Buzz Aldrin files lawsuit against son and daughter to preserve his space legacy
Buzz Aldrin's children say their father is in cognitive decline and want a court to appoint them his guardians; the former astronaut terms it slander
The second human to ever walk on the Moon is facing some earthly problems in his personal life, that too from his kids.
Buzz Aldrin, the Apollo 11 astronaut who accompanied Neil Armstrong on the "giant leap for mankind" trip to the Moon, has sued his son Andy Aldrin and daughter Janice Aldrin among others, claiming that they slandered him by saying he is suffering from dementia and Alzheimer's.
Janice and Andrew Aldrin had earlier asked to be appointed his co-guardians because he's in "cognitive decline."
The suit fil ed earlier this month also names Christina Korp, a former business manager, along with a number of other foundations. The suit mentions that Buzz has been taken advantage of via a de facto guardianship that he never asked for.
However, Buzz says he's mentally fit to take his own decisions.
Ars Technica obtained the lawsuit that was filed on June 7 in a Florida judicial circuit court. The suit alleges that the 88-year-old's son conspired with Korp and used his trust accounts, personal credit cards, artifacts, and social media accounts for selfish purposes.
Additionally, it states that the aforementioned members of his family prevented him from marrying a fourth time. Buzz claims that while his family sidelined him in recent years citing dementia and Alzheimer's, they also "bullied" his romantic interests.
According to Aldrin, his children are trying to snatch away the control of his private company, Buzz Aldrin Enterprises, and his nonprofit, ShareSpace Foundation, by claiming he's being manipulated by strangers and experiencing confusion and paranoia. In a conversation with The Wall Street Journal, he said he was "blindsided" by his children's request, that was made last month in a Florida court.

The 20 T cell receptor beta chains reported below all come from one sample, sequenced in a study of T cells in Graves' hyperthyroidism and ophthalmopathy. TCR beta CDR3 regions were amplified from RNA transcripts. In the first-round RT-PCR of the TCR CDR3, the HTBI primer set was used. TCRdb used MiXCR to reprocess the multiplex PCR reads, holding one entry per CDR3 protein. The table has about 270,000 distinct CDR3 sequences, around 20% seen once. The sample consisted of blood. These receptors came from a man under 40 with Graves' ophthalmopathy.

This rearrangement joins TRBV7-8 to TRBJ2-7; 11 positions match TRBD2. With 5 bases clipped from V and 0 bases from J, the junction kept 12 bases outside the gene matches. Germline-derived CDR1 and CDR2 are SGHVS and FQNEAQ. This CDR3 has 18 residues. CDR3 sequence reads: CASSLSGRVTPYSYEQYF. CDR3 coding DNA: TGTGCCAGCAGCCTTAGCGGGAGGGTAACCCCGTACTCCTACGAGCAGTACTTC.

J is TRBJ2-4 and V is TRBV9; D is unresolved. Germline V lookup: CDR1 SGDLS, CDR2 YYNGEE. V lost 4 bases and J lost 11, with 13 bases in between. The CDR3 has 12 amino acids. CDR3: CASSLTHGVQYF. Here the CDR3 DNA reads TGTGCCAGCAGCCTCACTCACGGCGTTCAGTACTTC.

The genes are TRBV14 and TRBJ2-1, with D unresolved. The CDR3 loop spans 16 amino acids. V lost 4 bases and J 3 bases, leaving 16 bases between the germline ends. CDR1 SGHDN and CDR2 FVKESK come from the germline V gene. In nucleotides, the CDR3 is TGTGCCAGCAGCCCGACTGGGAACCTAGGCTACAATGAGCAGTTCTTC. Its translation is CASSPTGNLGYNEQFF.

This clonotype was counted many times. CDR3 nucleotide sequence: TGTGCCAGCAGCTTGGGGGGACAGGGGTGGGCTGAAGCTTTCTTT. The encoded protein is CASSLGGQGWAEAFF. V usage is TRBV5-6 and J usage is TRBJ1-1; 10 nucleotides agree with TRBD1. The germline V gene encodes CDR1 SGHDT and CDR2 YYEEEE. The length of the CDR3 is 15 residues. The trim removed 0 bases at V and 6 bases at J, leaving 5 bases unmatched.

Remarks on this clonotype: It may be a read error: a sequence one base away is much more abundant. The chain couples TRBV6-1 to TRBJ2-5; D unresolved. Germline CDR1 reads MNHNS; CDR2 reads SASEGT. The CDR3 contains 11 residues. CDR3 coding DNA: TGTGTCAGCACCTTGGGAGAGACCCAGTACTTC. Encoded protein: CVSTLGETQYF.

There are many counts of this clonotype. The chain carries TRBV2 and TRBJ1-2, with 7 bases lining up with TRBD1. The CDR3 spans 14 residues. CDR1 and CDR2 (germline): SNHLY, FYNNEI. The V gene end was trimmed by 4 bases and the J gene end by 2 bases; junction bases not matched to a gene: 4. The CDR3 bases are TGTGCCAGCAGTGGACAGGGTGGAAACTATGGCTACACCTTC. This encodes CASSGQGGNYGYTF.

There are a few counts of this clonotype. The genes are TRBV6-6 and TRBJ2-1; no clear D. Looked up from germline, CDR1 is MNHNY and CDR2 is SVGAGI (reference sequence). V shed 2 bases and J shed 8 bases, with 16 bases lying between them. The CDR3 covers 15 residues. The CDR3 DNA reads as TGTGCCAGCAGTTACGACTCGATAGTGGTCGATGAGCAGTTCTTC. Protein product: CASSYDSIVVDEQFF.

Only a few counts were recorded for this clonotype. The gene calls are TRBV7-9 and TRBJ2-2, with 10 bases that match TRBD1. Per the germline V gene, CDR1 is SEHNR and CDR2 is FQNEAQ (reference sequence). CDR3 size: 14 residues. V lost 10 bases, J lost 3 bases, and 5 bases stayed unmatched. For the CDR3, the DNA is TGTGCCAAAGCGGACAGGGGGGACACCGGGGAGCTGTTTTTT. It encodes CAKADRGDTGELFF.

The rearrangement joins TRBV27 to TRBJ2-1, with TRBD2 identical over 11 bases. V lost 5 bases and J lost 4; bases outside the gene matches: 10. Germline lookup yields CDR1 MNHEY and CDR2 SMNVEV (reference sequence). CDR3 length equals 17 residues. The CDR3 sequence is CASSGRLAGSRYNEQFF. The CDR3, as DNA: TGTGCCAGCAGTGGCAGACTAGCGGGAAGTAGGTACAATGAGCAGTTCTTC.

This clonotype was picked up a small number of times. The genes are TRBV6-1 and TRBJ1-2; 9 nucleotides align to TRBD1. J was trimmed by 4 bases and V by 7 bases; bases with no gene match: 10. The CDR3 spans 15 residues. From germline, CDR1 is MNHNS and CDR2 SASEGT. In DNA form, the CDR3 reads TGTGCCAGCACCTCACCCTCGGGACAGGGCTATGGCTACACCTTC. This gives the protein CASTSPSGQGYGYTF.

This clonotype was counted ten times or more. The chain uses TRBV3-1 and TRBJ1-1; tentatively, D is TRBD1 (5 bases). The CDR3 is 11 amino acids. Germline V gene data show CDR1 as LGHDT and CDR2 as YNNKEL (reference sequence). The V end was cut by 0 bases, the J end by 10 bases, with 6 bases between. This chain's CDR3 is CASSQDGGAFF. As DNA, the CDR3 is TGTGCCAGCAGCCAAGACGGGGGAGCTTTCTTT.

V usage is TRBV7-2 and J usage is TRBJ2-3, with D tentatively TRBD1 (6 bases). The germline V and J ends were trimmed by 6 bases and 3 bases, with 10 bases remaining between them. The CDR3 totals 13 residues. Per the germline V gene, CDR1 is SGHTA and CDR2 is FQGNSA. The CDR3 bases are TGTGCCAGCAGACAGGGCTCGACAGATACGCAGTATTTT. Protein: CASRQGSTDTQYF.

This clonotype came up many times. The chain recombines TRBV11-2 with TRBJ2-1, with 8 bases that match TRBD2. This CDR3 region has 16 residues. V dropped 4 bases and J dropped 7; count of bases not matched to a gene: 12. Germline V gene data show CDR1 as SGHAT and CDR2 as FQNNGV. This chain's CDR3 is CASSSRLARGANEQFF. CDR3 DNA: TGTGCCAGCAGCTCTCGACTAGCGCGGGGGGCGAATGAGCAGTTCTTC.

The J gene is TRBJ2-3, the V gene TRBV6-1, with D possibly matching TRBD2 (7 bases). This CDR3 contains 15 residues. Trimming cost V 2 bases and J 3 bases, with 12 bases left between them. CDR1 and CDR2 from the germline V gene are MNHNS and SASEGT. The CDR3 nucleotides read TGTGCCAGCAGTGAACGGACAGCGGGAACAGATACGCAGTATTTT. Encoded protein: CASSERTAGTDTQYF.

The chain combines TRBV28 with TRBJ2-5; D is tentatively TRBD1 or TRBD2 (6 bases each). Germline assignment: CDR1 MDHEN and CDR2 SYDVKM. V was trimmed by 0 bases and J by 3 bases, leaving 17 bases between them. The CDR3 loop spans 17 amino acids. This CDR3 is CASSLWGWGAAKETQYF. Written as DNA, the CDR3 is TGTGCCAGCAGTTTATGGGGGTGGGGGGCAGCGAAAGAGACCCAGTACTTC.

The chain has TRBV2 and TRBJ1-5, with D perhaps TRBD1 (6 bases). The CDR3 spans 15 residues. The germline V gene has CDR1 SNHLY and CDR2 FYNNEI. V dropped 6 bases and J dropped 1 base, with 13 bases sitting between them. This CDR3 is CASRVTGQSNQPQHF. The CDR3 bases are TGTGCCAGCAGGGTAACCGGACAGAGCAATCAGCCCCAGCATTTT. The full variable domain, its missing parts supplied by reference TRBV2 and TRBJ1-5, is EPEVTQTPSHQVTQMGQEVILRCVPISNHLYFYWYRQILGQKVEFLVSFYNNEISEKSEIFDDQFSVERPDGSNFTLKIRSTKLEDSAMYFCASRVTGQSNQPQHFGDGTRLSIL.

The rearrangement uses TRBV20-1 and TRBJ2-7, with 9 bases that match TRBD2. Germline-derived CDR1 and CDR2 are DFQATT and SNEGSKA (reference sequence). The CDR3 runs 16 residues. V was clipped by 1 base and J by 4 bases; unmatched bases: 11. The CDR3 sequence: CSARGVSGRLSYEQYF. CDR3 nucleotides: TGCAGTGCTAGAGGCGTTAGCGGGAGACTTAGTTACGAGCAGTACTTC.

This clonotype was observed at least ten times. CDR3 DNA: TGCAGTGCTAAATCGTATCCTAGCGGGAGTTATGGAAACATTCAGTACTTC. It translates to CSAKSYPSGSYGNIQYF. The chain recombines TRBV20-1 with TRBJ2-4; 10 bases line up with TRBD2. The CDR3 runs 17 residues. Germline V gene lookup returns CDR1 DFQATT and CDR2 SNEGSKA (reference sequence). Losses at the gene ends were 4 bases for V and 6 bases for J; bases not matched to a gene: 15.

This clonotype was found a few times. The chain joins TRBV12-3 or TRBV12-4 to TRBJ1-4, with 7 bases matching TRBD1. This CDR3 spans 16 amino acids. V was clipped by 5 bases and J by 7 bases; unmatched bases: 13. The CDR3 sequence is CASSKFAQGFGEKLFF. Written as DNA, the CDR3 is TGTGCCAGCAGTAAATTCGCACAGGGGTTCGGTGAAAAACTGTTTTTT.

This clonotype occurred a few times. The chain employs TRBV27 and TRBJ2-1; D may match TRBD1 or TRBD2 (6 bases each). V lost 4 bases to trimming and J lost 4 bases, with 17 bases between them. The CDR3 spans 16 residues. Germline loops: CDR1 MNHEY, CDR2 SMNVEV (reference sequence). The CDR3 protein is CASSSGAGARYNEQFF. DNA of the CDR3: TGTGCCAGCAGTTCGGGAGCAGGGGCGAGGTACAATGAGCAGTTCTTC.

The said family and Buzz Aldrin Space Foundation “have used this tactic to gain further control over (Buzz Aldrin’s) personal relationships, business contacts, and assets,” the lawsuit states.
The suit further states that Korp colluded with his son and funneled out $500,000 over the last two years from his savings account to Buzz Aldrin Enterprises and ShareSpace Foundation for their own personal use. He also claims he was forced to attend events and take endorsement deals against his will.
By filing the said lawsuit, Aldrin is seeking to gain complete access to his space memorabilia by removing his son as the controlling trustee of his estate. Due to the ongoing nature of the legal action, a spokesman for the family declined to comment on further details pertaining to the case.
Meanwhile, the 88-year-old has agreed to undergo a competency evaluation this week by three specialists appointed by the court. While accusing his family of exploitation, unjust enrichment, and breach of fiduciary trust, Aldrin told the WSJ, "Nobody is going to come close to thinking I should be under a guardianship."
Aldrin became "hyperactive" on his verified Twitter account @TheRealBuzz, which boasts a staggering 1.4 million followers, after more than a month of radio silence. His comeback tweets included a disgruntled message directed towards Korp and Terry Virts, a fellow former astronaut who is also a client of Korp.